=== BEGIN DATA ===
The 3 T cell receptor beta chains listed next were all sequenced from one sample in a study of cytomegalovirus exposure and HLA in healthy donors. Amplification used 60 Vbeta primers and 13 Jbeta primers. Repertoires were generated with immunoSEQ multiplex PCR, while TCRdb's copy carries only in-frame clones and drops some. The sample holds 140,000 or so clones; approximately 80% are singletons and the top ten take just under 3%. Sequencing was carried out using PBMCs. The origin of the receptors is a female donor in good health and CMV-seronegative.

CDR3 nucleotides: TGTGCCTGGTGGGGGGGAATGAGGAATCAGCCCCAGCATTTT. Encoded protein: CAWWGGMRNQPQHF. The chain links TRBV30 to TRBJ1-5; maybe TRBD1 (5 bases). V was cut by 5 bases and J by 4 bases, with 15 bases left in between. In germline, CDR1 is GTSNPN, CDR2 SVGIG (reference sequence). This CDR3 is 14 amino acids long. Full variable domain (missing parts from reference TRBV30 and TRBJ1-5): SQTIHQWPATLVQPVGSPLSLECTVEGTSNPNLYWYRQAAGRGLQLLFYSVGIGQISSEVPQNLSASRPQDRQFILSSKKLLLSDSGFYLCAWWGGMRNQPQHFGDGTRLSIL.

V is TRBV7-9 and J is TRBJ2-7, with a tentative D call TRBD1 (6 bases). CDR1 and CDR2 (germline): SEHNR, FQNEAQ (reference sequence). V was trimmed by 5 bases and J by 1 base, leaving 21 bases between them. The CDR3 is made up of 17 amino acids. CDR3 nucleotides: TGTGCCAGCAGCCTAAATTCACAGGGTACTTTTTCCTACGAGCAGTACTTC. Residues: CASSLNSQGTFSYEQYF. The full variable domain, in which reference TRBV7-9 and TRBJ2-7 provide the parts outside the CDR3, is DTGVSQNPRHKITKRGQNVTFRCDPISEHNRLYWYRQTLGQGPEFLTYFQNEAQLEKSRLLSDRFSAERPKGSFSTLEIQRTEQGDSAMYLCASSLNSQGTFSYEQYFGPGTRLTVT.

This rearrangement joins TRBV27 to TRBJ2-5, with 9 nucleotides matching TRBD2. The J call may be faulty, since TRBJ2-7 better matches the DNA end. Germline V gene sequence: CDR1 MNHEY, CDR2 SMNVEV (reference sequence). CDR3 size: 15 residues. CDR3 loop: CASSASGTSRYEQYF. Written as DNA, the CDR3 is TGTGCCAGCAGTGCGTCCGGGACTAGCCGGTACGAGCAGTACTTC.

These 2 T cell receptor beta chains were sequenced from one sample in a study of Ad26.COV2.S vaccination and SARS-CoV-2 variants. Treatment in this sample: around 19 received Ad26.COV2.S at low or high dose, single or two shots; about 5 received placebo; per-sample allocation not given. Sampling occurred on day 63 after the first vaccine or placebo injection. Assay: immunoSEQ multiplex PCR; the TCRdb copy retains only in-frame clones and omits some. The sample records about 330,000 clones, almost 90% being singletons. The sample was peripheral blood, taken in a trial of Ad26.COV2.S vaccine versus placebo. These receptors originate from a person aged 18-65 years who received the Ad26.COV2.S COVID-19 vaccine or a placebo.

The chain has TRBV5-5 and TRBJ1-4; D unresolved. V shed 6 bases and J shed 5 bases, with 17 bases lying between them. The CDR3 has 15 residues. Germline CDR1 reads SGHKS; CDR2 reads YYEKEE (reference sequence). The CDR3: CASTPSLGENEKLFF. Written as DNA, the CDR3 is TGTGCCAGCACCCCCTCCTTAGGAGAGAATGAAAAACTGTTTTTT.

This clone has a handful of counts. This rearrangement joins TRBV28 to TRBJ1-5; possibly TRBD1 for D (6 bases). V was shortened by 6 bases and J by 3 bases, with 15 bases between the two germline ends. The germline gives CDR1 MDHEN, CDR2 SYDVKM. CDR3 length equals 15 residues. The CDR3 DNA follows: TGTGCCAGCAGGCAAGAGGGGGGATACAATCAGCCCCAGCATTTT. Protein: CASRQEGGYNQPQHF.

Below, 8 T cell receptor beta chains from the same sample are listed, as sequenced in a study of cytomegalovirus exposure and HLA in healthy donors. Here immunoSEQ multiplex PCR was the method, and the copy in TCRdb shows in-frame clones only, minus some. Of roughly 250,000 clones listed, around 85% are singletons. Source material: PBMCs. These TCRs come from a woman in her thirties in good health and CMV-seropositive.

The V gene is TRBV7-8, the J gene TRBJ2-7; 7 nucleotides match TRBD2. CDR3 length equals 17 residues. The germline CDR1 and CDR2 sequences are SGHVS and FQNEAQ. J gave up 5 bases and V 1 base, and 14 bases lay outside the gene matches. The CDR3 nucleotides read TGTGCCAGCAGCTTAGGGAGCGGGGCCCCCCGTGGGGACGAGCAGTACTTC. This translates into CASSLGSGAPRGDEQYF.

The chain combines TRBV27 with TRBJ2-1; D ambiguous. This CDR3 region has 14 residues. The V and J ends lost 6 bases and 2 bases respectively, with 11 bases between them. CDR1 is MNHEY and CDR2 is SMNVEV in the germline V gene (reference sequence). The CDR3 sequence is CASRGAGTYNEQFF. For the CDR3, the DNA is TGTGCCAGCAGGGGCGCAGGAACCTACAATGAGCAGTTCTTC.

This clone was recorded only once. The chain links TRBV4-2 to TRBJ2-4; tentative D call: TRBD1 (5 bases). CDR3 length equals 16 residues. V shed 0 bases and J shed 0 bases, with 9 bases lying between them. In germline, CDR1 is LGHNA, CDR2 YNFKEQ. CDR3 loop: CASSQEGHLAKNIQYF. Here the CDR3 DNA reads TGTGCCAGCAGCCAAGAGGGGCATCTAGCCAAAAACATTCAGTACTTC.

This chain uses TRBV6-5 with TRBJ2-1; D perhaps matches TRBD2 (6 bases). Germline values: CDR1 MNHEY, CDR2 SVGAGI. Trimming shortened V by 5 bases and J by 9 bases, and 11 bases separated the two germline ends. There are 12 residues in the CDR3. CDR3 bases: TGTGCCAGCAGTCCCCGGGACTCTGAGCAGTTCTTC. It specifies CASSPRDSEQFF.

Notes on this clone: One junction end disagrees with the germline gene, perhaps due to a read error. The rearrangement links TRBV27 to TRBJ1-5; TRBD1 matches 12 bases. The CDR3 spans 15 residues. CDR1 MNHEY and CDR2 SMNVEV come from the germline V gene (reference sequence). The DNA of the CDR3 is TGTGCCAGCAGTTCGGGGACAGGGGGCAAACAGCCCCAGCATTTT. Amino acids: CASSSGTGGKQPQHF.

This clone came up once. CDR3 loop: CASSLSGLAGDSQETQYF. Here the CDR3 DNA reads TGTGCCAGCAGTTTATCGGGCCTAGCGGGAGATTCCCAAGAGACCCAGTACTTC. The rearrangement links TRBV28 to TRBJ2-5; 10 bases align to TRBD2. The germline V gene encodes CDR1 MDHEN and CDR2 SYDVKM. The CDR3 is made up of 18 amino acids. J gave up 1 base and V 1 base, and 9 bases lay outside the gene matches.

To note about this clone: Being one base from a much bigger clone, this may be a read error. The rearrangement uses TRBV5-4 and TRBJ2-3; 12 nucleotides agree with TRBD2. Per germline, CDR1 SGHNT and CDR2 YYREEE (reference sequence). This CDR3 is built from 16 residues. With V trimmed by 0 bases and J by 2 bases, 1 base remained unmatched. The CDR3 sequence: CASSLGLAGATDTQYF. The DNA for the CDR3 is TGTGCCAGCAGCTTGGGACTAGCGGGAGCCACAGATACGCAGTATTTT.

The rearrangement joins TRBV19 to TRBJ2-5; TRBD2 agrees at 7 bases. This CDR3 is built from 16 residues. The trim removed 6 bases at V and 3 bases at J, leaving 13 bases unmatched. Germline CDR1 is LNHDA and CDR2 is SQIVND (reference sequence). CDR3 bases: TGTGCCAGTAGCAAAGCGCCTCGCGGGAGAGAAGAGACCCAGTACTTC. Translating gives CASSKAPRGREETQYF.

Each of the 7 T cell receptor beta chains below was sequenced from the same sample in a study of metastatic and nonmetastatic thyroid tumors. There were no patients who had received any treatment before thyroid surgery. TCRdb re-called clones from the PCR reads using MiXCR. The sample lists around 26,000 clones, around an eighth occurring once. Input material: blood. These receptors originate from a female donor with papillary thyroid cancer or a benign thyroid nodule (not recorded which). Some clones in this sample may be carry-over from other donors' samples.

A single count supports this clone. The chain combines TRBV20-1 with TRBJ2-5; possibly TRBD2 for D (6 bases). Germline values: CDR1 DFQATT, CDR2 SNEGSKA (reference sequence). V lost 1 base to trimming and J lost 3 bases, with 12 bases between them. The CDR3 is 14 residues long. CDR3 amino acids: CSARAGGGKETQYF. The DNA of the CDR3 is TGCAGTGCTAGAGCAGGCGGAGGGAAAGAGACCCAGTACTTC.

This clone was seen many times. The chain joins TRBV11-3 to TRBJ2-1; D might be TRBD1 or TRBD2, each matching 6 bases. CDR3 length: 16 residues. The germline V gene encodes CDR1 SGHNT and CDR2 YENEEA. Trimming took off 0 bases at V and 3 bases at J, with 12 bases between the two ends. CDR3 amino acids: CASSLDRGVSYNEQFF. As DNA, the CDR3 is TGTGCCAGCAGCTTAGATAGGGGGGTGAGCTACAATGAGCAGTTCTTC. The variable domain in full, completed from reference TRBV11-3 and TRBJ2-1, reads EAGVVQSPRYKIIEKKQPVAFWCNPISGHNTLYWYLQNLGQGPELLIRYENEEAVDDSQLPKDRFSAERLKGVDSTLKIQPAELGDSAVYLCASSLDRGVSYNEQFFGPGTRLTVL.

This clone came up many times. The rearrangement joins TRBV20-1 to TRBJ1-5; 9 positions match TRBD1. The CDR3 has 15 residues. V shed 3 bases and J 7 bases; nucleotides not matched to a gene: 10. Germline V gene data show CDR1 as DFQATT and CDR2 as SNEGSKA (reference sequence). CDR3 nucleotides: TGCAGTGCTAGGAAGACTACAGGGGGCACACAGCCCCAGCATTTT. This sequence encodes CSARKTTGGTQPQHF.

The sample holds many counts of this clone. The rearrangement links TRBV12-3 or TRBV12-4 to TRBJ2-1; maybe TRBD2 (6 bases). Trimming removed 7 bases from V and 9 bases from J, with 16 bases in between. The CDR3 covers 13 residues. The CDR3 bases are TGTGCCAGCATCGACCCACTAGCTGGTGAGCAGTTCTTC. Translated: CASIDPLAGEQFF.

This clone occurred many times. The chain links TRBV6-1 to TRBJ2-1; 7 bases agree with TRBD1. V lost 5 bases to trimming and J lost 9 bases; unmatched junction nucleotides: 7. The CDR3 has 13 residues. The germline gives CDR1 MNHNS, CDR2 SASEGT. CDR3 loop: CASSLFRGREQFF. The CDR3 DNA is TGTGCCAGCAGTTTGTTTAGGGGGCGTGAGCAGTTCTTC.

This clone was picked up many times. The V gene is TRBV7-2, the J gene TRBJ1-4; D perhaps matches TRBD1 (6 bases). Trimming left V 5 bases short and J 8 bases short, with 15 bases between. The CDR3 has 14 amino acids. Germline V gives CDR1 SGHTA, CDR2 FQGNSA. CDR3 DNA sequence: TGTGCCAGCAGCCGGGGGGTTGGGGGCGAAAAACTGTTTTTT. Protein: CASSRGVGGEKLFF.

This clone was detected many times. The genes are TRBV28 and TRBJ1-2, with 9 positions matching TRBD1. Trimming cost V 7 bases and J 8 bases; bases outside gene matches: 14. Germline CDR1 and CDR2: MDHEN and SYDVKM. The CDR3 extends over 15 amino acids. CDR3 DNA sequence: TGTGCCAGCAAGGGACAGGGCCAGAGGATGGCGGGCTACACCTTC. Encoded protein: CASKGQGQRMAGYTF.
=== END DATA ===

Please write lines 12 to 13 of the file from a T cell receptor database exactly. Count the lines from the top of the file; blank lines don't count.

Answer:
This chain uses TRBV6-5 with TRBJ2-1; D perhaps matches TRBD2 (6 bases). Germline values: CDR1 MNHEY, CDR2 SVGAGI. Trimming shortened V by 5 bases and J by 9 bases, and 11 bases separated the two germline ends. There are 12 residues in the CDR3. CDR3 bases: TGTGCCAGCAGTCCCCGGGACTCTGAGCAGTTCTTC. It specifies CASSPRDSEQFF.

Notes on this clone: One junction end disagrees with the germline gene, perhaps due to a read error. The rearrangement links TRBV27 to TRBJ1-5; TRBD1 matches 12 bases. The CDR3 spans 15 residues. CDR1 MNHEY and CDR2 SMNVEV come from the germline V gene (reference sequence). The DNA of the CDR3 is TGTGCCAGCAGTTCGGGGACAGGGGGCAAACAGCCCCAGCATTTT. Amino acids: CASSSGTGGKQPQHF.